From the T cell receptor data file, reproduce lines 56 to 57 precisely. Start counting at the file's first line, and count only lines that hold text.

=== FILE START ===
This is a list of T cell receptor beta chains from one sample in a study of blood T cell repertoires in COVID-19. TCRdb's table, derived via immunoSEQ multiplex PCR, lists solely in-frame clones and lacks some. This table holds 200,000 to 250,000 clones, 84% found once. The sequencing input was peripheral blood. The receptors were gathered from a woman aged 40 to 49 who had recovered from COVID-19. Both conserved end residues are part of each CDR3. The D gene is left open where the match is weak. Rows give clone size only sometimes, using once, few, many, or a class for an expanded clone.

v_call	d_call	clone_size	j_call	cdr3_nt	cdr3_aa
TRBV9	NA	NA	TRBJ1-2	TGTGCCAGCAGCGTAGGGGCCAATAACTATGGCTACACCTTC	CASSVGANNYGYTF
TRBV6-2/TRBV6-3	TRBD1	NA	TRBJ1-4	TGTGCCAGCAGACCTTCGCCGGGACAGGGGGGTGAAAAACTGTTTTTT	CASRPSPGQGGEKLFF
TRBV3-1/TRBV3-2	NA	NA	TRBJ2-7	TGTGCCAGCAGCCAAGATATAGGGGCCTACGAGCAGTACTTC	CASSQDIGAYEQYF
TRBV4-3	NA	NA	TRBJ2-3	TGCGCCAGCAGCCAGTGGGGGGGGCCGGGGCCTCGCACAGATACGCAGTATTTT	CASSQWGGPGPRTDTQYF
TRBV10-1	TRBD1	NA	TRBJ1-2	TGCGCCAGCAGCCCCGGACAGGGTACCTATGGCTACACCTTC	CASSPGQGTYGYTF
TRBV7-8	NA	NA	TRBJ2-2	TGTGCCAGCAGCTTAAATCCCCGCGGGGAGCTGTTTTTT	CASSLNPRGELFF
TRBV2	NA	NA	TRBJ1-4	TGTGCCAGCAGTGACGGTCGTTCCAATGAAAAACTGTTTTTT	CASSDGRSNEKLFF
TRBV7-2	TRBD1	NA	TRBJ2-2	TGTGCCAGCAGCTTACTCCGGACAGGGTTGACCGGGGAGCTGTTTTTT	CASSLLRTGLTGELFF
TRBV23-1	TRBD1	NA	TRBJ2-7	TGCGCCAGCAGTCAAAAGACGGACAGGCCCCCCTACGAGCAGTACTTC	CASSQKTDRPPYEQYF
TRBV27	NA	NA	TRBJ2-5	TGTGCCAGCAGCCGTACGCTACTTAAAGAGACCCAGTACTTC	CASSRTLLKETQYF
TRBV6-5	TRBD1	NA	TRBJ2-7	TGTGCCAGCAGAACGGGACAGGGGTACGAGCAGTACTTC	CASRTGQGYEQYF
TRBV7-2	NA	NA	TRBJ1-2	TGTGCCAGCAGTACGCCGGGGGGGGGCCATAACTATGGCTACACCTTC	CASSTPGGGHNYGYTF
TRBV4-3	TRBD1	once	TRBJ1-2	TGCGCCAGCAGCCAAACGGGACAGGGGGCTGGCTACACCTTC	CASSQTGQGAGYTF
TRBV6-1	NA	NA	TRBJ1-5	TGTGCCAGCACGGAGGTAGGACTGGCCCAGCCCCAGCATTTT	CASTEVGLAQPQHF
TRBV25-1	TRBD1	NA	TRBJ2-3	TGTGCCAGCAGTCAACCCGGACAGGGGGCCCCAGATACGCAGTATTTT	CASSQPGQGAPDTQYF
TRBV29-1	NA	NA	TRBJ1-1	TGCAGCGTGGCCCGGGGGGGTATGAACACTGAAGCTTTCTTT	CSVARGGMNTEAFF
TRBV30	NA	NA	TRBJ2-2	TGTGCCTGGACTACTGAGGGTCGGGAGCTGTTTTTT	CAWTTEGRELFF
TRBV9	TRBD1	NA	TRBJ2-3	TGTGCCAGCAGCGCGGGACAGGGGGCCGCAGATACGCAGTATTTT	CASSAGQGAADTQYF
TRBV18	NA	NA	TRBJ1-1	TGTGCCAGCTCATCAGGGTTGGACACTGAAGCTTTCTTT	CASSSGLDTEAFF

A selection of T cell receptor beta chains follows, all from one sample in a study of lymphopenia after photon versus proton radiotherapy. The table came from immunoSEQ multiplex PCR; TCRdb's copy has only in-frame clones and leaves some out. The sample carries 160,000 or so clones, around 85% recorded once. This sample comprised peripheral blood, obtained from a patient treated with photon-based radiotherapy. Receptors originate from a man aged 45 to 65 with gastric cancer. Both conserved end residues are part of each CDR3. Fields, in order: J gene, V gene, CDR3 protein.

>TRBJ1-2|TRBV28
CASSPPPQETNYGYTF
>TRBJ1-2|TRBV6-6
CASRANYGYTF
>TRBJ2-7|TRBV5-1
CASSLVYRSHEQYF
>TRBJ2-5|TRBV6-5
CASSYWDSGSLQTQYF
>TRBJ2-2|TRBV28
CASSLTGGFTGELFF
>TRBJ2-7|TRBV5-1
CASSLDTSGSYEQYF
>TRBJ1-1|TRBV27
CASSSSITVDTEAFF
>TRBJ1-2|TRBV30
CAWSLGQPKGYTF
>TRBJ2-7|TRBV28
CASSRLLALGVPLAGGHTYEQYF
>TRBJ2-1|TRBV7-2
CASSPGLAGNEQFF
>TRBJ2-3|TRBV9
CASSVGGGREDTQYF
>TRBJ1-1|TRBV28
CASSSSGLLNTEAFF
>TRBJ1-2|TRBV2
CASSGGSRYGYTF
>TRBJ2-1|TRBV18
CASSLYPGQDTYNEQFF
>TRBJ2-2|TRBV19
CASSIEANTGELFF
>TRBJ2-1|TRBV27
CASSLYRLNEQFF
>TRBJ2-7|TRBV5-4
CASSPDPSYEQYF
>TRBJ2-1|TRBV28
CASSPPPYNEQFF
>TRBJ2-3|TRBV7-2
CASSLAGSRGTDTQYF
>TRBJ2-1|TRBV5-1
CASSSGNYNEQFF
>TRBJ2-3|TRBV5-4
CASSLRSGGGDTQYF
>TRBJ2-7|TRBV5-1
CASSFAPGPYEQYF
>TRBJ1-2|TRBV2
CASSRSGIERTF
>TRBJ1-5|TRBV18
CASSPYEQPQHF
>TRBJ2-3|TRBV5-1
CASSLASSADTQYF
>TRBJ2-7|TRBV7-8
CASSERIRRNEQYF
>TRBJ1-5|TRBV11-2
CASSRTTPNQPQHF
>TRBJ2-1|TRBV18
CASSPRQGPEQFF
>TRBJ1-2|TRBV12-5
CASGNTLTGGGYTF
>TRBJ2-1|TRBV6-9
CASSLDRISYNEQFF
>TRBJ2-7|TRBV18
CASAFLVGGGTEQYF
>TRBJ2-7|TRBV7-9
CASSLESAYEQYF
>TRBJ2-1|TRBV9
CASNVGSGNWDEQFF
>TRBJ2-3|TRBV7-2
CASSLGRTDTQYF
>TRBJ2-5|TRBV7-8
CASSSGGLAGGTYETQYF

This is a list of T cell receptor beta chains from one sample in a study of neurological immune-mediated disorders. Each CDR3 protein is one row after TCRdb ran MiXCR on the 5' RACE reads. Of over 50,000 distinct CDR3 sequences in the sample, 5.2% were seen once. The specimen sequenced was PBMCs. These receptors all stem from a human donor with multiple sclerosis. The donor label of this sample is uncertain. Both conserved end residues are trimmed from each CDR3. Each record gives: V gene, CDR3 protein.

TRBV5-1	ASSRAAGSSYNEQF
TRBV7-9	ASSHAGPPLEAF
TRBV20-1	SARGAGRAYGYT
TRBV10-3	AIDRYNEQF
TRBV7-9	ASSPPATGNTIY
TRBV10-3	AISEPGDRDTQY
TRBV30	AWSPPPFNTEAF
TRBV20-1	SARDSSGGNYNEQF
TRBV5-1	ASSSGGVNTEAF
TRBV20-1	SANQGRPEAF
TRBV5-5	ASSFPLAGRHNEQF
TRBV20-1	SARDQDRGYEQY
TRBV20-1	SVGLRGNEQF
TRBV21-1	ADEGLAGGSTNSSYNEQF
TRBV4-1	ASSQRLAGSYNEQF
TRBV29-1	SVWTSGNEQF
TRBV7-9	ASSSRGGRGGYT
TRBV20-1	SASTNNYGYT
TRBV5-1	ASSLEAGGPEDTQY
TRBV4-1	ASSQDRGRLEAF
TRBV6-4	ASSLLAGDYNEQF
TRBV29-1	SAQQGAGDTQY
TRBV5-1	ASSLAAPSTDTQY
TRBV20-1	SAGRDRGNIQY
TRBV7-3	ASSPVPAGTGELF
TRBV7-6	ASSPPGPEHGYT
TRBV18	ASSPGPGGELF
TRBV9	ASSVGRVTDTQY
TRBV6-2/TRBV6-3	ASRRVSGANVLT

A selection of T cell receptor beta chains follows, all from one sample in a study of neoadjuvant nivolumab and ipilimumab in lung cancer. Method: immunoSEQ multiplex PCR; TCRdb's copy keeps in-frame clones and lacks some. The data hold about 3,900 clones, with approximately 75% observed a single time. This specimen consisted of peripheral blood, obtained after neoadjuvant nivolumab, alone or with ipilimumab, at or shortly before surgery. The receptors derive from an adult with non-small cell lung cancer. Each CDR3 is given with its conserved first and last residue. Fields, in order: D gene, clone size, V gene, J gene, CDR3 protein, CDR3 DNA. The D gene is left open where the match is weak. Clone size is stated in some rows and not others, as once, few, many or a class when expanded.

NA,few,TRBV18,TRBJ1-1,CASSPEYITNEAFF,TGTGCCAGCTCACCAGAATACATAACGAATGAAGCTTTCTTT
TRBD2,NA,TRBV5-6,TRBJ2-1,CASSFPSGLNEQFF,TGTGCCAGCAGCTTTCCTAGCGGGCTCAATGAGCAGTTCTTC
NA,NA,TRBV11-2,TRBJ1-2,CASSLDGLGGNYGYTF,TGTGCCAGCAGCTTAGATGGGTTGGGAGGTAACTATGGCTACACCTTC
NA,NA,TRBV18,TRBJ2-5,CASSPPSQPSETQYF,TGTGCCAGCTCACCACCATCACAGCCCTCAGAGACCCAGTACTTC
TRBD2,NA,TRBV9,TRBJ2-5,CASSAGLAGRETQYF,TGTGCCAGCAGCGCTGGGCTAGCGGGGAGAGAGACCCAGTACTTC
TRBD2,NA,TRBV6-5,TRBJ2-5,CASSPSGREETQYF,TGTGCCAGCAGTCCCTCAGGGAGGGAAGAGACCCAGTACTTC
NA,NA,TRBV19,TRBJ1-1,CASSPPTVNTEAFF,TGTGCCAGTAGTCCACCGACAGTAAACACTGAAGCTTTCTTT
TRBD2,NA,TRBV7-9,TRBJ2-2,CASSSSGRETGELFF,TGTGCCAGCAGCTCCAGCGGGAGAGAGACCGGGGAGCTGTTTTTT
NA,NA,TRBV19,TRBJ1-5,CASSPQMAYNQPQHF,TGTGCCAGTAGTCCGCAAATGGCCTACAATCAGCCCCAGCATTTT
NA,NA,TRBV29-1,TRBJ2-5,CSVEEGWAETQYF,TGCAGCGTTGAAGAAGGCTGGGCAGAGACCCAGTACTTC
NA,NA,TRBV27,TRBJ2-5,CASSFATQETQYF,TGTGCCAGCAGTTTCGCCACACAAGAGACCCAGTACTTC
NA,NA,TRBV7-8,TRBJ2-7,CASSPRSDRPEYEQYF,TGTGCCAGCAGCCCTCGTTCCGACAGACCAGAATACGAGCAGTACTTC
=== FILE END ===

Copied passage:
CASSPDPSYEQYF
>TRBJ2-1|TRBV28